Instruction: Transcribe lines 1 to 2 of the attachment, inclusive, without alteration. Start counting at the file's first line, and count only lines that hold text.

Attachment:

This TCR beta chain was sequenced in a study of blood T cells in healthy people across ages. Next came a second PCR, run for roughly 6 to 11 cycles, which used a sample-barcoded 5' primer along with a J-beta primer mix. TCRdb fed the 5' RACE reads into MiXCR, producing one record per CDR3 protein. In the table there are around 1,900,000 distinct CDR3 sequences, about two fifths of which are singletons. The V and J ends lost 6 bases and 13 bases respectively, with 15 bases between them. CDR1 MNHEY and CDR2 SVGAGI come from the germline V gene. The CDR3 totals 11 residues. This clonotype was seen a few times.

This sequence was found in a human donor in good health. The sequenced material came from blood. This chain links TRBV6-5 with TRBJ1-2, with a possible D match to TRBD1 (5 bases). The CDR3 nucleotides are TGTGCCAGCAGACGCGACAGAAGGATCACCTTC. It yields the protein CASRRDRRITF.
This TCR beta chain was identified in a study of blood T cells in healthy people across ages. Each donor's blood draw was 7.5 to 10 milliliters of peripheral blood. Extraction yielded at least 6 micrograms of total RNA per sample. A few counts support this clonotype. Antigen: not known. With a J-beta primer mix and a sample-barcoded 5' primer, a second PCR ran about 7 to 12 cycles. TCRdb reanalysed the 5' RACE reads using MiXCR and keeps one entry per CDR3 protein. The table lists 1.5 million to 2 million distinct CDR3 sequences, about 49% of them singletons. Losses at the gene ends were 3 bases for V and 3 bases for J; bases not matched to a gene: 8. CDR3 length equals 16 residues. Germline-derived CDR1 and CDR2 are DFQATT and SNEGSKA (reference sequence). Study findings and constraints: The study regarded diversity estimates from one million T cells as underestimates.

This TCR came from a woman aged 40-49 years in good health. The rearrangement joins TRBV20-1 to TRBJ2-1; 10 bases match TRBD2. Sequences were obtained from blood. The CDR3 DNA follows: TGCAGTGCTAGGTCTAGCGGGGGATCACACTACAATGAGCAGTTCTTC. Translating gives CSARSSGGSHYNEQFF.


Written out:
This TCR beta chain was sequenced in a study of blood T cells in healthy people across ages. Next came a second PCR, run for roughly 6 to 11 cycles, which used a sample-barcoded 5' primer along with a J-beta primer mix. TCRdb fed the 5' RACE reads into MiXCR, producing one record per CDR3 protein. In the table there are around 1,900,000 distinct CDR3 sequences, about two fifths of which are singletons. The V and J ends lost 6 bases and 13 bases respectively, with 15 bases between them. CDR1 MNHEY and CDR2 SVGAGI come from the germline V gene. The CDR3 totals 11 residues. This clonotype was seen a few times.

This sequence was found in a human donor in good health. The sequenced material came from blood. This chain links TRBV6-5 with TRBJ1-2, with a possible D match to TRBD1 (5 bases). The CDR3 nucleotides are TGTGCCAGCAGACGCGACAGAAGGATCACCTTC. It yields the protein CASRRDRRITF.